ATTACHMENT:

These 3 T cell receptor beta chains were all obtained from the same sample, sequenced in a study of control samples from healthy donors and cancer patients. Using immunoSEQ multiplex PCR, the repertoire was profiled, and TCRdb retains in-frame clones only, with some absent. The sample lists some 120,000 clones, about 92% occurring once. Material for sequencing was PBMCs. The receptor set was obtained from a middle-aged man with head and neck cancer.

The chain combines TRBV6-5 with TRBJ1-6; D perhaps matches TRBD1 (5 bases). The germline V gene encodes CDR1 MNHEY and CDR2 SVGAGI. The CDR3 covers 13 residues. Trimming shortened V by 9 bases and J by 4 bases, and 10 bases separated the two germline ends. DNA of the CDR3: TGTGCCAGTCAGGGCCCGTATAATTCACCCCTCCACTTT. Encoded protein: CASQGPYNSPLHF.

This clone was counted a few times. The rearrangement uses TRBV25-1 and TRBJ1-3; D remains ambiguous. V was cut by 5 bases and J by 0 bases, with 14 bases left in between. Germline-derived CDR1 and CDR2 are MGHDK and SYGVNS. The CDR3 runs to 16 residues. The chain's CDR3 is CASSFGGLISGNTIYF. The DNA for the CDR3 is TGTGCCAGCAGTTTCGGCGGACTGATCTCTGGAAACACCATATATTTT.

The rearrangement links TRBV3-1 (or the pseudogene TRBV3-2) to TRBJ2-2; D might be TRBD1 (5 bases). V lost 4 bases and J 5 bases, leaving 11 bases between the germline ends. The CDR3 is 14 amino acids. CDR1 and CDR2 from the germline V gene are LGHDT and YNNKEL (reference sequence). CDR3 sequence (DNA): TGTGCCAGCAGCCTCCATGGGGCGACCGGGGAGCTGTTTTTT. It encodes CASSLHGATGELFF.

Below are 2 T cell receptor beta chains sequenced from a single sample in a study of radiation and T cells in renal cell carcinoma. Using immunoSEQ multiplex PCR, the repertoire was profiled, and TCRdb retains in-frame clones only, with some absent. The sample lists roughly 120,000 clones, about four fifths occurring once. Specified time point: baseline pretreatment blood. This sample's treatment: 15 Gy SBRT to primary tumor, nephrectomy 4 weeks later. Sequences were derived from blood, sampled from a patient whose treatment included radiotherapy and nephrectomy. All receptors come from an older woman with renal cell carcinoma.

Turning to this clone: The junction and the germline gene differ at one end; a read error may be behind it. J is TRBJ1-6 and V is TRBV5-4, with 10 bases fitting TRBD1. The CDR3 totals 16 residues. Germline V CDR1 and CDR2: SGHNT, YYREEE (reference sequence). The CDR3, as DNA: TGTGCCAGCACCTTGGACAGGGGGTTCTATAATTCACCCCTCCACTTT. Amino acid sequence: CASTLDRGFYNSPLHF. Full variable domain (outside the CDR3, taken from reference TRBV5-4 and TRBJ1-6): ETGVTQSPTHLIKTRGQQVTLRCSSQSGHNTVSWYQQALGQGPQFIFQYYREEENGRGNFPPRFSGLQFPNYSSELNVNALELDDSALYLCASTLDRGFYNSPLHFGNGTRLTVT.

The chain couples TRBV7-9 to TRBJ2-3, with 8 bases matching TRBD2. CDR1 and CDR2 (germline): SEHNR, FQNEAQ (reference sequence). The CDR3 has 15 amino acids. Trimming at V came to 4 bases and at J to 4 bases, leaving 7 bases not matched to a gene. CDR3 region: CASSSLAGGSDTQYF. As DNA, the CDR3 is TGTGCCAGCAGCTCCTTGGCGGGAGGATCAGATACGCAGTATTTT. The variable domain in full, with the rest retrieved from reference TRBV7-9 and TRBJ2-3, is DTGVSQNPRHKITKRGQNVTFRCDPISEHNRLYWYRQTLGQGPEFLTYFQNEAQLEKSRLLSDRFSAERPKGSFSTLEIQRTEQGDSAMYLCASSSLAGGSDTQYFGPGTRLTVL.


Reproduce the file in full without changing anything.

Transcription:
These 3 T cell receptor beta chains were all obtained from the same sample, sequenced in a study of control samples from healthy donors and cancer patients. Using immunoSEQ multiplex PCR, the repertoire was profiled, and TCRdb retains in-frame clones only, with some absent. The sample lists some 120,000 clones, about 92% occurring once. Material for sequencing was PBMCs. The receptor set was obtained from a middle-aged man with head and neck cancer.

The chain combines TRBV6-5 with TRBJ1-6; D perhaps matches TRBD1 (5 bases). The germline V gene encodes CDR1 MNHEY and CDR2 SVGAGI. The CDR3 covers 13 residues. Trimming shortened V by 9 bases and J by 4 bases, and 10 bases separated the two germline ends. DNA of the CDR3: TGTGCCAGTCAGGGCCCGTATAATTCACCCCTCCACTTT. Encoded protein: CASQGPYNSPLHF.

This clone was counted a few times. The rearrangement uses TRBV25-1 and TRBJ1-3; D remains ambiguous. V was cut by 5 bases and J by 0 bases, with 14 bases left in between. Germline-derived CDR1 and CDR2 are MGHDK and SYGVNS. The CDR3 runs to 16 residues. The chain's CDR3 is CASSFGGLISGNTIYF. The DNA for the CDR3 is TGTGCCAGCAGTTTCGGCGGACTGATCTCTGGAAACACCATATATTTT.

The rearrangement links TRBV3-1 (or the pseudogene TRBV3-2) to TRBJ2-2; D might be TRBD1 (5 bases). V lost 4 bases and J 5 bases, leaving 11 bases between the germline ends. The CDR3 is 14 amino acids. CDR1 and CDR2 from the germline V gene are LGHDT and YNNKEL (reference sequence). CDR3 sequence (DNA): TGTGCCAGCAGCCTCCATGGGGCGACCGGGGAGCTGTTTTTT. It encodes CASSLHGATGELFF.

Below are 2 T cell receptor beta chains sequenced from a single sample in a study of radiation and T cells in renal cell carcinoma. Using immunoSEQ multiplex PCR, the repertoire was profiled, and TCRdb retains in-frame clones only, with some absent. The sample lists roughly 120,000 clones, about four fifths occurring once. Specified time point: baseline pretreatment blood. This sample's treatment: 15 Gy SBRT to primary tumor, nephrectomy 4 weeks later. Sequences were derived from blood, sampled from a patient whose treatment included radiotherapy and nephrectomy. All receptors come from an older woman with renal cell carcinoma.

Turning to this clone: The junction and the germline gene differ at one end; a read error may be behind it. J is TRBJ1-6 and V is TRBV5-4, with 10 bases fitting TRBD1. The CDR3 totals 16 residues. Germline V CDR1 and CDR2: SGHNT, YYREEE (reference sequence). The CDR3, as DNA: TGTGCCAGCACCTTGGACAGGGGGTTCTATAATTCACCCCTCCACTTT. Amino acid sequence: CASTLDRGFYNSPLHF. Full variable domain (outside the CDR3, taken from reference TRBV5-4 and TRBJ1-6): ETGVTQSPTHLIKTRGQQVTLRCSSQSGHNTVSWYQQALGQGPQFIFQYYREEENGRGNFPPRFSGLQFPNYSSELNVNALELDDSALYLCASTLDRGFYNSPLHFGNGTRLTVT.

The chain couples TRBV7-9 to TRBJ2-3, with 8 bases matching TRBD2. CDR1 and CDR2 (germline): SEHNR, FQNEAQ (reference sequence). The CDR3 has 15 amino acids. Trimming at V came to 4 bases and at J to 4 bases, leaving 7 bases not matched to a gene. CDR3 region: CASSSLAGGSDTQYF. As DNA, the CDR3 is TGTGCCAGCAGCTCCTTGGCGGGAGGATCAGATACGCAGTATTTT. The variable domain in full, with the rest retrieved from reference TRBV7-9 and TRBJ2-3, is DTGVSQNPRHKITKRGQNVTFRCDPISEHNRLYWYRQTLGQGPEFLTYFQNEAQLEKSRLLSDRFSAERPKGSFSTLEIQRTEQGDSAMYLCASSSLAGGSDTQYFGPGTRLTVL.